- Mark Olival-Bartley
- Mark Olival-Bartley studied applied linguistics at Hawaii Pacific University, attaining B.A. and M.A. degrees in Teaching English as a Second Language, and poetry at the City College of New York. He is now writing a dissertation on the sonnets of E. A. Robinson at LMU, where he tutors composition alongside editing flyers on poetry and style. His poems and translations have appeared in journals on both sides of the Atlantic. He is the resident poet at EcoHealth, where his science-themed verse is regularly featured, and a senior copyeditor at Review of International American Studies. He also teaches at Münchner Volkshochschule and leads the Amerikahaus Literaturkreis.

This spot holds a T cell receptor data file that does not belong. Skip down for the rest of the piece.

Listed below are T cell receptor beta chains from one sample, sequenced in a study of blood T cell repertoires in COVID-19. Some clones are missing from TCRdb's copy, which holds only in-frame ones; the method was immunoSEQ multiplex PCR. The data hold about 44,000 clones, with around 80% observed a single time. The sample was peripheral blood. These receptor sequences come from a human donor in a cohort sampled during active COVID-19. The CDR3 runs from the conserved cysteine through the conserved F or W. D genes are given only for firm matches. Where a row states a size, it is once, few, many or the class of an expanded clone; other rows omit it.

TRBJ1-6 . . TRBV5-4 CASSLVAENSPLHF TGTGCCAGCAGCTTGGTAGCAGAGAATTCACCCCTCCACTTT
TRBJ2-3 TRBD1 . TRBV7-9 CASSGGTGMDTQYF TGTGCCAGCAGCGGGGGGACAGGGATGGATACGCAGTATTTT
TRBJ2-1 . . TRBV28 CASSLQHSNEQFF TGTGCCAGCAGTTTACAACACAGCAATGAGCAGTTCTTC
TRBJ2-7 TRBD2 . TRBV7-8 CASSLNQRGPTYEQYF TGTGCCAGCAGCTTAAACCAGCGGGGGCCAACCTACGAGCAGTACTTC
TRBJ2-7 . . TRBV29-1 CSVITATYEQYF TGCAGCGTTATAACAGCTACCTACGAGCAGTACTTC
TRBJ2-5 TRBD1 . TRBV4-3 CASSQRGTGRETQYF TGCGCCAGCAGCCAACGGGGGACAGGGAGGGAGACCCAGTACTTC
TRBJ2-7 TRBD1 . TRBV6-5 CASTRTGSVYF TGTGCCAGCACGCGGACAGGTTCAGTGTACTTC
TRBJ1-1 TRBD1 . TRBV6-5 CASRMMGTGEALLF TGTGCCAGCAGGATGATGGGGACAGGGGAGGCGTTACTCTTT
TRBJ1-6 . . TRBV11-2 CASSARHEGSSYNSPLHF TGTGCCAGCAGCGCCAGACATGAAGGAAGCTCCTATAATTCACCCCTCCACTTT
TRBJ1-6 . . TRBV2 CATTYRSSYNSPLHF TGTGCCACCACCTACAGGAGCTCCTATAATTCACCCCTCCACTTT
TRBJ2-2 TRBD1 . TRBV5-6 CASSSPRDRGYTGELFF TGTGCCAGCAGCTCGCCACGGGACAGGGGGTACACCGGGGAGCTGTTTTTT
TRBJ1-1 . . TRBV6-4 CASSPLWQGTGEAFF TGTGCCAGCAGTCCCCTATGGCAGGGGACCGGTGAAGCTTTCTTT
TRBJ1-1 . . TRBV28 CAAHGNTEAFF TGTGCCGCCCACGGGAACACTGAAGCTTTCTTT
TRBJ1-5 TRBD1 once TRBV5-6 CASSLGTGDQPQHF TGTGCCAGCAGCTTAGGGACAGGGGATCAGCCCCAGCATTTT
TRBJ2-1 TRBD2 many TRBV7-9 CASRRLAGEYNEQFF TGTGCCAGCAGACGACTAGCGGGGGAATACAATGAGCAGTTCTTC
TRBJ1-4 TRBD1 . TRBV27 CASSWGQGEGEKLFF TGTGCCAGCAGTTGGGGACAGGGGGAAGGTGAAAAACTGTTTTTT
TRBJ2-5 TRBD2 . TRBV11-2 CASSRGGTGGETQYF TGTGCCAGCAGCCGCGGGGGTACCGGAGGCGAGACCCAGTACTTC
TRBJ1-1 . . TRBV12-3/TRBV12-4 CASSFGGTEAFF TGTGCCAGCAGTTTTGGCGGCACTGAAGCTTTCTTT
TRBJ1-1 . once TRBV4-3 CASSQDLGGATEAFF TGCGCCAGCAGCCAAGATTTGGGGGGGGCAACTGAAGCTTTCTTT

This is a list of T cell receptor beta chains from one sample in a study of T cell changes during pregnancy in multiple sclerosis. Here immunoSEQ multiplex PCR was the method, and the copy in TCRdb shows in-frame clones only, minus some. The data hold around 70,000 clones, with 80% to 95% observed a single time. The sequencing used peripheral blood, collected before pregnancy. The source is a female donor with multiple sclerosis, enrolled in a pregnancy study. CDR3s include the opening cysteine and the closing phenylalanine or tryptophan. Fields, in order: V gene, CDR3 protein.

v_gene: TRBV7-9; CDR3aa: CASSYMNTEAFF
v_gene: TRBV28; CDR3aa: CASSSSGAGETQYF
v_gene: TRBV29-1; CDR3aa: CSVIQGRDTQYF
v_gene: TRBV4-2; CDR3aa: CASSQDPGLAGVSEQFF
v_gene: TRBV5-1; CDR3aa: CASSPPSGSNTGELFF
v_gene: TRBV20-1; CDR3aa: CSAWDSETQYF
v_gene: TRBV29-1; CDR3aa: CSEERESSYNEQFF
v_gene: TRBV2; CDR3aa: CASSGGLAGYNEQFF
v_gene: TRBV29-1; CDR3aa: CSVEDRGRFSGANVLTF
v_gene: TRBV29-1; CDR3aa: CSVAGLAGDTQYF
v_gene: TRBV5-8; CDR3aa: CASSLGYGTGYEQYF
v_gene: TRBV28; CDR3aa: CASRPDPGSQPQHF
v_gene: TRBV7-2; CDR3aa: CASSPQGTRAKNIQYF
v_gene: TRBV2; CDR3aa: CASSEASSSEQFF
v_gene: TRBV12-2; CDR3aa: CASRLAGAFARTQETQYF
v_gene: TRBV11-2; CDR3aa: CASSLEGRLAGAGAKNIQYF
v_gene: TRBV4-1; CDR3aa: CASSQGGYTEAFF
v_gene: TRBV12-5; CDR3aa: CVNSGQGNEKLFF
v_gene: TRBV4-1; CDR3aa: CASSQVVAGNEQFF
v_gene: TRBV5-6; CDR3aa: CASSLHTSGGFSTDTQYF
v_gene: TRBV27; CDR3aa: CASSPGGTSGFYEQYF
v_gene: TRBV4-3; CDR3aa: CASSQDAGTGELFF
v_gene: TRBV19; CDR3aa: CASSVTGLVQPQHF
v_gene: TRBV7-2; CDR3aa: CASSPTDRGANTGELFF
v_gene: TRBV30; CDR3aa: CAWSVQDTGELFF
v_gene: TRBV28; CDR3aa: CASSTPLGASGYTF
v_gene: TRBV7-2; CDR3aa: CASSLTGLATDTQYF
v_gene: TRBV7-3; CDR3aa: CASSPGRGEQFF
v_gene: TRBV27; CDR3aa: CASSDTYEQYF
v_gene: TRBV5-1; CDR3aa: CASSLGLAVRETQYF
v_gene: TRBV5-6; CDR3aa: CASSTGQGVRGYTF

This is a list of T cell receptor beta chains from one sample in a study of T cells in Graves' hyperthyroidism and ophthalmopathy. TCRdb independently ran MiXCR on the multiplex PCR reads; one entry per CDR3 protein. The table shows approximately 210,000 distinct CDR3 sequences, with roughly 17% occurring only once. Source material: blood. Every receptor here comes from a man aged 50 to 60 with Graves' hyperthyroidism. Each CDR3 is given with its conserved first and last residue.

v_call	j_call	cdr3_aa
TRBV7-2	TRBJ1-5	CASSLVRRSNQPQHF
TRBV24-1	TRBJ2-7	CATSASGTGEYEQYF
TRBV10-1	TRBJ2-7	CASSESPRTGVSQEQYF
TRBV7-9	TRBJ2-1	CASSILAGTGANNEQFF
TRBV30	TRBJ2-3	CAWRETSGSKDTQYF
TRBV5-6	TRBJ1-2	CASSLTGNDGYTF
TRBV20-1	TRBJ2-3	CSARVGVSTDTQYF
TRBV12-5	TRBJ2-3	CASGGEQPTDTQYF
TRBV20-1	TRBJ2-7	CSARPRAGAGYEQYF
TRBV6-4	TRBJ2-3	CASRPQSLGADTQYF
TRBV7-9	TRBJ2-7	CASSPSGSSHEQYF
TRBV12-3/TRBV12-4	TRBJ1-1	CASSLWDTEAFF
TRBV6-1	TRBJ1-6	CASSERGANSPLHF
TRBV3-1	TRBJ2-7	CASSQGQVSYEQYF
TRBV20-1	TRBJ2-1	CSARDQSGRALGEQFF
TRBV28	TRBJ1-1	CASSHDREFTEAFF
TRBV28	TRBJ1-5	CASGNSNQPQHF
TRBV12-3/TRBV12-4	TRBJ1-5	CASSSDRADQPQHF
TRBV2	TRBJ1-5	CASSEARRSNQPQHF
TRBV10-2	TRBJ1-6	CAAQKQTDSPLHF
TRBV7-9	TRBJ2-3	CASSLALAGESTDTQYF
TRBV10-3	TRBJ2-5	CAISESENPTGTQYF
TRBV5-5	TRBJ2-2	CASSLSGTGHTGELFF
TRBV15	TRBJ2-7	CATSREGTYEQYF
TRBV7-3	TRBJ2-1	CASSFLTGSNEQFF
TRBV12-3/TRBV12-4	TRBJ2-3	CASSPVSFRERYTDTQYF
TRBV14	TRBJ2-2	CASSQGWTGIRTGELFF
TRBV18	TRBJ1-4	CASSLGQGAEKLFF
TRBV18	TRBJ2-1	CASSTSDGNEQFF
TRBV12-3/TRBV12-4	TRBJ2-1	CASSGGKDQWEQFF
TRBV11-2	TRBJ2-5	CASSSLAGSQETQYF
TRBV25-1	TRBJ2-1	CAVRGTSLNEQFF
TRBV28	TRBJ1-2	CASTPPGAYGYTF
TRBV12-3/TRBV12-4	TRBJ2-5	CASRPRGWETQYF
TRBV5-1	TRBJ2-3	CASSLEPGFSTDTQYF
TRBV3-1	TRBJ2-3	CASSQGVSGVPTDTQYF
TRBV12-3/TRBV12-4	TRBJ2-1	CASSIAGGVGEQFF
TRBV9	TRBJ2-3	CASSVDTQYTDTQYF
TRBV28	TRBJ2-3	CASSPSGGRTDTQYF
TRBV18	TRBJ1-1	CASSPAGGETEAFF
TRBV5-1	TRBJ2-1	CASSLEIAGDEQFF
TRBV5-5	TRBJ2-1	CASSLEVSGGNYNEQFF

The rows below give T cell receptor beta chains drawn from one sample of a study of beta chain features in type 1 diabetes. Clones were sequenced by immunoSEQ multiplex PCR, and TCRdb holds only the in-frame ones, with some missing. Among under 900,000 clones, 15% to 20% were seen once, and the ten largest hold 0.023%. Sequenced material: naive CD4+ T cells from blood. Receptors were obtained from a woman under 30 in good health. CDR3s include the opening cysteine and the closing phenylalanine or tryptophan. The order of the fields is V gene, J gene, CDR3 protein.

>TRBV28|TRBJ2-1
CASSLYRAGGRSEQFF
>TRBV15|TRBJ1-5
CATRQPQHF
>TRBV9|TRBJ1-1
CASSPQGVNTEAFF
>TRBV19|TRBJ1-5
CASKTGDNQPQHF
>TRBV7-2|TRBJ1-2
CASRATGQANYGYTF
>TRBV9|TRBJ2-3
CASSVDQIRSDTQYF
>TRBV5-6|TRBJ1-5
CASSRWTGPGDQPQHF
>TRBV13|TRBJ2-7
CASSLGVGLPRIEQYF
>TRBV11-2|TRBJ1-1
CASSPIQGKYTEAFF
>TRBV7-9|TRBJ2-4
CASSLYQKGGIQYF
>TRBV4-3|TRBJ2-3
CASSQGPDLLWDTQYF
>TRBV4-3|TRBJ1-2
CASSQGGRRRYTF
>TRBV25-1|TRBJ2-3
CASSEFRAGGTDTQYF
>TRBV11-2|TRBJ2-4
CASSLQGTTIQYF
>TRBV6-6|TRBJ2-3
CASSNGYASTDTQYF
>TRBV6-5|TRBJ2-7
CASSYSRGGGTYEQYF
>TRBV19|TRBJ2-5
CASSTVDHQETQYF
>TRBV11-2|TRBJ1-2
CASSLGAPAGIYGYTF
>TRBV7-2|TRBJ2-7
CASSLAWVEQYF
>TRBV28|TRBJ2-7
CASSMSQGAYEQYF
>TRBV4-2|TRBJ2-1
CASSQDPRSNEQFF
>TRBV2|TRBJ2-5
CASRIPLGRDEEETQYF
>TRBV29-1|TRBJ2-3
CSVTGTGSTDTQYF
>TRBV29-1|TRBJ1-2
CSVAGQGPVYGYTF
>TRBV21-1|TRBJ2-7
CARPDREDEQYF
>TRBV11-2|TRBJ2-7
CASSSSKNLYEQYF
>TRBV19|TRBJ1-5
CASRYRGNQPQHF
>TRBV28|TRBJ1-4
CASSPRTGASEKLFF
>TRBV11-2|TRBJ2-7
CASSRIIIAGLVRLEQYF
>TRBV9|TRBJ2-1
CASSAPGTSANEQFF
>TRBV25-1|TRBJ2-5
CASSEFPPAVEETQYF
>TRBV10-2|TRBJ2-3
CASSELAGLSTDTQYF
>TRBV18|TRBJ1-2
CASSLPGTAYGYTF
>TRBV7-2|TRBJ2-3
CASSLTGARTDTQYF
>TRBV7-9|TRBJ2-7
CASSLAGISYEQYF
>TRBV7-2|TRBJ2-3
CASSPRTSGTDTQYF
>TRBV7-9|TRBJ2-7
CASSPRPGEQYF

by William Shakespeare
For ſhame deny that thou bear'ſt loue to any
Who for thy ſelfe art ſo vnprouident
Graunt if thou wilt,thou art belou'd of many,
But that thou none lou'ſt is moſt euident:
For thou art ſo poſſeſt with murdrous hate,
That gainſt thy ſelfe thou ſtickſt not to conſpire,
Seeking that beautious roofe to ruinate
Which to repaire ſhould be thy chiefe deſire :
O change thy thought,that I may change my minde,
Shall hate be fairer log'd then gentle loue?
Be as thy preſence is gracious and kind,
Or to thy ſelfe at leaſt kind harted proue,
Make thee an other ſelfe for loue of me,
That beauty ſtill may liue in thine or thee.
Note: A recitation can be heard here.